Sprinkler systems save lives and property, but also are very expensive to install on existing housing stock. The Massachusetts Supreme Judicial Court in MacLaurin v. City of Holyoke provides a new test for determining when automatic sprinklers are required due to renovations of residential buildings consisting of four or more units.

The Commonwealth requires automatic sprinkler systems on new residential buildings of four or more units. Where such buildings were constructed prior to enactment of the sprinkler system requirement, Massachusetts law provides that an owner must install automatic sprinklers when such buildings are “substantially rehabilitated so as to constitute the equivalent of new construction.”

In the case at hand, the property owner undertook a number of renovations over several years, all under valid building permits. Nearing completion of the work, the City fire chief issued orders requiring installation of automatic sprinkler systems in the buildings.

Under a quirk of Massachusetts law, the Court notes that “the residential sprinkler provision is the only section of the fire prevention act requiring the installation of automatic sprinklers that does not contain language affording a statutory right of appeal.” The fire marshal, building code appeals board, and automatic sprinkler appeals board all declined to hear the owner’s appeal, concluding that they did not have jurisdiction. The owner was ultimately able to obtain judicial review through a nonstatutory path called “certiorari.” The procedural details can only be loved by lawyers, but the Court notes that “a hearing would have been appropriate” and “consideration might well have been given to holding such a hearing early in the project, when adjustments could be made most cost-effectively….” Hopefully this will result in the fire marshal, building code appeals board, and/or automatic sprinkler appeals board being more receptive to holding a hearing to review a local fire chief order as to a residential automatic sprinkler system.

In interpreting the language “substantially rehabilitated so as to constitute the equivalent of new construction,” the Court created a new test to determine whether this standard was met: “in order to require the installation of sprinklers in an existing multi-unit residential building, the rehabilitation must be so substantial that the physical structure is rendered ‘the equivalent of new construction,’ i.e., in essence as good as new. Where the rehabilitation is suitably substantial in this regard, a corollary is that the cost of installation of automatic sprinklers ordinarily will approximate the cost of installing sprinklers in a comparable newly constructed building.” Thus, the Court rejects an interpretation of the statutory language as the equivalent of “major alteration,” which is applied in other contexts.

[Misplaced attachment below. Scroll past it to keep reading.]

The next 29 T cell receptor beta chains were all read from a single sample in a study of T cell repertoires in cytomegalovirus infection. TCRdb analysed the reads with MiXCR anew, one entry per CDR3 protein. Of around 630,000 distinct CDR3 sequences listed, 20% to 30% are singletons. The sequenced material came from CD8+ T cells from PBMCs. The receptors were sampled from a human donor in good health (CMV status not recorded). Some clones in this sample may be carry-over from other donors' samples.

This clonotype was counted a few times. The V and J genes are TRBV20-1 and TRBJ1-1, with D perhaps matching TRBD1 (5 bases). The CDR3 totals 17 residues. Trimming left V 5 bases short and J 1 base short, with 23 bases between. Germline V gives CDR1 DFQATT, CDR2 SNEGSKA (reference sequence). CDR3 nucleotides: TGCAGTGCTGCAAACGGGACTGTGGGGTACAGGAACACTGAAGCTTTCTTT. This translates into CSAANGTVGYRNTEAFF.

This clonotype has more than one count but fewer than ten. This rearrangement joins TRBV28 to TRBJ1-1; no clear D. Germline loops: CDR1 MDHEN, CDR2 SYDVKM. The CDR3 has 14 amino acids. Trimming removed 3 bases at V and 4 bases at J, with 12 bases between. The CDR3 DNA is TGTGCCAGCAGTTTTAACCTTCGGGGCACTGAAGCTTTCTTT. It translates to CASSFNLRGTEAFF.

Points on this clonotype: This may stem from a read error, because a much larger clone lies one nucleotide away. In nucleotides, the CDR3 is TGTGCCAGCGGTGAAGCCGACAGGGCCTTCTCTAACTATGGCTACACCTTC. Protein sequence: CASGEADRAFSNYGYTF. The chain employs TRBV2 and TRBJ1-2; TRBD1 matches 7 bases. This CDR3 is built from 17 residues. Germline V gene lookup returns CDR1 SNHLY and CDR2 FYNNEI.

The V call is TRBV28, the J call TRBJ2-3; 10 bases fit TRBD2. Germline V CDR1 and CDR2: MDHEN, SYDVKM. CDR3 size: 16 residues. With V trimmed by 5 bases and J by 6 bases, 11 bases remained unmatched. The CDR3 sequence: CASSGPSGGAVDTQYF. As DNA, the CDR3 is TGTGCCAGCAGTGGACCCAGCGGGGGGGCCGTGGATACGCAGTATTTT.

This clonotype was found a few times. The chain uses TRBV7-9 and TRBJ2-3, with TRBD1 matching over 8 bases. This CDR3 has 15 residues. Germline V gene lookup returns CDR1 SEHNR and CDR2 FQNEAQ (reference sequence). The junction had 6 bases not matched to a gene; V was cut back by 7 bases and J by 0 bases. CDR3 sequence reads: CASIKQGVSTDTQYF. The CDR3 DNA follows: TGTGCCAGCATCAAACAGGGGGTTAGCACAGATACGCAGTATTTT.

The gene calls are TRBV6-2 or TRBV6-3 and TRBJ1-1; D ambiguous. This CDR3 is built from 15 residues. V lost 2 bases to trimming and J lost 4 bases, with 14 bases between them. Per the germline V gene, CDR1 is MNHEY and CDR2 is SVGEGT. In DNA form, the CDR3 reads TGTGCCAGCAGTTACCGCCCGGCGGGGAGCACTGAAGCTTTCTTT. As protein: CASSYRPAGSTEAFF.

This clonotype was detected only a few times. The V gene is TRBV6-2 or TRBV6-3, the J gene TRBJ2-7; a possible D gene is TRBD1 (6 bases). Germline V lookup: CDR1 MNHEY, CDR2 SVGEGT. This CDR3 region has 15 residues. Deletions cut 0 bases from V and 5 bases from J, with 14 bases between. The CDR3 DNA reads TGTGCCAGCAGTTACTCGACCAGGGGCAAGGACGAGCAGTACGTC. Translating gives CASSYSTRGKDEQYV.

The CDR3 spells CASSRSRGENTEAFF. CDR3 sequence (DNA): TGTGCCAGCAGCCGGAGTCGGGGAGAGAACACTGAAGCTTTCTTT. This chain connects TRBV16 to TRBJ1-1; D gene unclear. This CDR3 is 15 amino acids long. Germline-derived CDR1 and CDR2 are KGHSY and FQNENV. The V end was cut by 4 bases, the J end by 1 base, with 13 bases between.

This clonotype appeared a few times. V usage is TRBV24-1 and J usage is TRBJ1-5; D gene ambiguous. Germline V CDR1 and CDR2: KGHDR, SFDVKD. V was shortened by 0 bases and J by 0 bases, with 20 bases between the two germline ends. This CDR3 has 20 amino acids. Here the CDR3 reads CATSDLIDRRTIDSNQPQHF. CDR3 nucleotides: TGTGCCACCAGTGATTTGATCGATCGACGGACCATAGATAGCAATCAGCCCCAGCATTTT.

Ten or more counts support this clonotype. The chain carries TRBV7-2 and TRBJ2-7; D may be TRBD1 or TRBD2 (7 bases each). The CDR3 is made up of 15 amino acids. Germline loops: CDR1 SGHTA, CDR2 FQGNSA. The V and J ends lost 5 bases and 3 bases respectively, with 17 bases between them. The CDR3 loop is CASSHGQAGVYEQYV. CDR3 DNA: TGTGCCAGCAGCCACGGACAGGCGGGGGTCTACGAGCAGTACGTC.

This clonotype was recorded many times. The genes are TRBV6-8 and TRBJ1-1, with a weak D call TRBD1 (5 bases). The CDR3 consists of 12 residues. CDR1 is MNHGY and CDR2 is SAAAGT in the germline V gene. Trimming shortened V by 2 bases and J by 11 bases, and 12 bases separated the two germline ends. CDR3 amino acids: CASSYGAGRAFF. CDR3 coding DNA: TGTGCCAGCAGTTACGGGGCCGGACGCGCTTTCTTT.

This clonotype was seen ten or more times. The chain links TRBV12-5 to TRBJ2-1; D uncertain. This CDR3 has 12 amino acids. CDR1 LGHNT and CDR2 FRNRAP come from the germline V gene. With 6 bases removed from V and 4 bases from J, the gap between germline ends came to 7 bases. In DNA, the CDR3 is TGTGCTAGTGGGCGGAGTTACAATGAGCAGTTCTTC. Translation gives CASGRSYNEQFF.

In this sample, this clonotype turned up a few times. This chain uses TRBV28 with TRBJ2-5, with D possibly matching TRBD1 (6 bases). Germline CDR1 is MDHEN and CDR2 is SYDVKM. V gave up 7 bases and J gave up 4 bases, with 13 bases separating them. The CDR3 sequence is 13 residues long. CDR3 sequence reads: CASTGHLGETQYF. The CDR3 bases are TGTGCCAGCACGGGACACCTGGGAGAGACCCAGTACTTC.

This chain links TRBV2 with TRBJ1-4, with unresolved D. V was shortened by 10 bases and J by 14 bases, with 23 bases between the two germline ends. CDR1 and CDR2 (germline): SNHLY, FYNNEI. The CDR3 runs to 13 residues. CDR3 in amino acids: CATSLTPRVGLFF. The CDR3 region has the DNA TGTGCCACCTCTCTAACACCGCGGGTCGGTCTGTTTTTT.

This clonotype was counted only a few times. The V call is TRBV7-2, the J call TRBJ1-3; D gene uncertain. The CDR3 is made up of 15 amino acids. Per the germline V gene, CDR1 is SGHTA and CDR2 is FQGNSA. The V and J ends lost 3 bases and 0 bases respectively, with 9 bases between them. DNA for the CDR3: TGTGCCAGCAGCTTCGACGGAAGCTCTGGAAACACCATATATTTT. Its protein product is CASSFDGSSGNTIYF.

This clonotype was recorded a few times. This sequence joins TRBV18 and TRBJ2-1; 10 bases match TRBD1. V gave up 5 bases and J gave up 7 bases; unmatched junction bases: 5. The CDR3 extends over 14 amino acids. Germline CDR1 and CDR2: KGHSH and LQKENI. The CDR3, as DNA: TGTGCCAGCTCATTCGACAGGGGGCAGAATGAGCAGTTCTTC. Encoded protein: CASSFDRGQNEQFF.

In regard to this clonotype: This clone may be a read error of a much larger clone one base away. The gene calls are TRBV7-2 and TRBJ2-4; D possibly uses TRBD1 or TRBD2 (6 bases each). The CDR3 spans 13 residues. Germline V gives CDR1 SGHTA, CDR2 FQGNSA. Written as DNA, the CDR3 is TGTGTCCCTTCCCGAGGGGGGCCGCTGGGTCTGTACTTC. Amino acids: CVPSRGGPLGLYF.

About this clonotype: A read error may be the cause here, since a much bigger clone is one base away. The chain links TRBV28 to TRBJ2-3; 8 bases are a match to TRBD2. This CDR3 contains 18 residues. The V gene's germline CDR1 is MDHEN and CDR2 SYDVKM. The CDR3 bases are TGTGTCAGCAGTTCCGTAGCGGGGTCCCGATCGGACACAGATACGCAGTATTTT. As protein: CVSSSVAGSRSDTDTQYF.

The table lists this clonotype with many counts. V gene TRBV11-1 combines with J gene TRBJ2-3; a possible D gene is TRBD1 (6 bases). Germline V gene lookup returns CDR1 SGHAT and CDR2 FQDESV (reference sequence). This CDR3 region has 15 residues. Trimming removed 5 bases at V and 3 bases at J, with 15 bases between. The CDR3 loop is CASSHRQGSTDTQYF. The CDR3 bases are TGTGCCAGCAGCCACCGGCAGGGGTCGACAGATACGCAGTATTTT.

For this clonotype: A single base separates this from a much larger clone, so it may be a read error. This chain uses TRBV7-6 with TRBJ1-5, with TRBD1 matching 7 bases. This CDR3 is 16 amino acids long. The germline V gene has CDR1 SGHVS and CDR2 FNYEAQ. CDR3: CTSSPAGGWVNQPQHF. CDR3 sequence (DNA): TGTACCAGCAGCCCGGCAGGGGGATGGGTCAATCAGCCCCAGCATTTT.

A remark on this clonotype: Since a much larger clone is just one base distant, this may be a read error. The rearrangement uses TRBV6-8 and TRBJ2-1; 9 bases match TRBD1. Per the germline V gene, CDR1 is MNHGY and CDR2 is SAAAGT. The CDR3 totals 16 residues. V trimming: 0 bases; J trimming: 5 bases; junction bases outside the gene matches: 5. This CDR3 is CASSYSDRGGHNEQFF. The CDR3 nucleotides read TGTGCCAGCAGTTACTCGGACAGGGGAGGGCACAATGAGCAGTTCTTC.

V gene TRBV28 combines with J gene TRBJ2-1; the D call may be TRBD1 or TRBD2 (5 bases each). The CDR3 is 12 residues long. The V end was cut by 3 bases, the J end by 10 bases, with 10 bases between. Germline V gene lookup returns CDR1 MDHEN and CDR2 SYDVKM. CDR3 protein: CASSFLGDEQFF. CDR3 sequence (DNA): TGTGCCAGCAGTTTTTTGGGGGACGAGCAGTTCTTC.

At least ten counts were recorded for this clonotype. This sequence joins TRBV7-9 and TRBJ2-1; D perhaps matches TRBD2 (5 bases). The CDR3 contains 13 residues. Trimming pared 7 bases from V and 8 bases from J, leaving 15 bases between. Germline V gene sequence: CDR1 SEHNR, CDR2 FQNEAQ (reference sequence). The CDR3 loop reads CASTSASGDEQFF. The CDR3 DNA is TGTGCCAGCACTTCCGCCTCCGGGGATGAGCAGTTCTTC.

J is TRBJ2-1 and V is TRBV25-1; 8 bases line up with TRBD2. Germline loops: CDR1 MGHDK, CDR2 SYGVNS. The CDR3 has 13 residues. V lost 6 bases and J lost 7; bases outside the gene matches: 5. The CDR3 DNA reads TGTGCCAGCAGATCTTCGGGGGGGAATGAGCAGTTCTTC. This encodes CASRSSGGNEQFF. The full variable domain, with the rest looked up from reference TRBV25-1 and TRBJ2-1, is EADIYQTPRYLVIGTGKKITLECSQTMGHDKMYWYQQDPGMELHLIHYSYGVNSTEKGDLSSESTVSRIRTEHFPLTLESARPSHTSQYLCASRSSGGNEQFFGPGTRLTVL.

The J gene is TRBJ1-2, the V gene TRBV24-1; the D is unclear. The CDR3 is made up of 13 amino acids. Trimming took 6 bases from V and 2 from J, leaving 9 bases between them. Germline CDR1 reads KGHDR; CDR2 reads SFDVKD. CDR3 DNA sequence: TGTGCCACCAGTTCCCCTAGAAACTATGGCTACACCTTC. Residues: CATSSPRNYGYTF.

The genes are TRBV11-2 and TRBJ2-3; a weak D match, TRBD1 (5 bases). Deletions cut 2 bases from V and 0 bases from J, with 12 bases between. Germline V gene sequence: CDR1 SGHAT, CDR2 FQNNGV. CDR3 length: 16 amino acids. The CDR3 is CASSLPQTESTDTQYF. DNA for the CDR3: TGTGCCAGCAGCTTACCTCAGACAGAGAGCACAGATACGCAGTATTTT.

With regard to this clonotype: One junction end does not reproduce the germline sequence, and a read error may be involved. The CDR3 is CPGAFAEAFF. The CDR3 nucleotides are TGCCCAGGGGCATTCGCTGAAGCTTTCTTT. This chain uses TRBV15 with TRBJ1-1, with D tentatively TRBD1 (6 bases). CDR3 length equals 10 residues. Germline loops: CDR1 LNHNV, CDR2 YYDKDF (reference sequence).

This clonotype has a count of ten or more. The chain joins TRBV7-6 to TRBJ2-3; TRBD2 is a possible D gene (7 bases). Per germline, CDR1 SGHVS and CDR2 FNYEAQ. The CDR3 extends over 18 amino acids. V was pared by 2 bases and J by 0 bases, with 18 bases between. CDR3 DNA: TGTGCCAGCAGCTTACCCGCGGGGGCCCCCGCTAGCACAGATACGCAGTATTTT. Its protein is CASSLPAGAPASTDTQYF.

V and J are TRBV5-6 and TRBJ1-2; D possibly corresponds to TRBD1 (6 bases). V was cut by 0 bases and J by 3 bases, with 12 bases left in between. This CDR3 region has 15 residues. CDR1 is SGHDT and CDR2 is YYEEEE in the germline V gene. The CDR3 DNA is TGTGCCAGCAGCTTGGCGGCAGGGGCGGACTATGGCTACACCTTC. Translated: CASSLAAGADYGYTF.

The economic test of the corollary, whether the cost of installation of automatic sprinklers ordinarily will approximate the cost of installing sprinklers in a comparable newly constructed building, provides a workable standard for analyzing property renovations to determine whether or not sprinkler retrofits will be required. But before inhaling, property owners should keep in mind that local officials often strongly favor installation of sprinklers in project rehabilitations and at least in the first instance may not be swayed by the Court’s argument. Owners may well need to obtain that further hearing process described above to get the MacLaurin standard fairly applied.

It is worth noting that the Court makes two interesting observations in passing. The Court details the history of the evolution of fire suppression laws in the Commonwealth and how such laws tend to follow fire related tragedies. Second, the Court notes that each of the buildings in question here have sustained fire damage in the past. Whether or not anything comes of it, it appears that the Court is signaling the Massachusetts legislature to consider stricter sprinkler laws prior to the occurrence of the next major fire-related tragedy. It will be worth watching to see if the Massachusetts legislature attempts to follow up on the Court’s implied suggestion.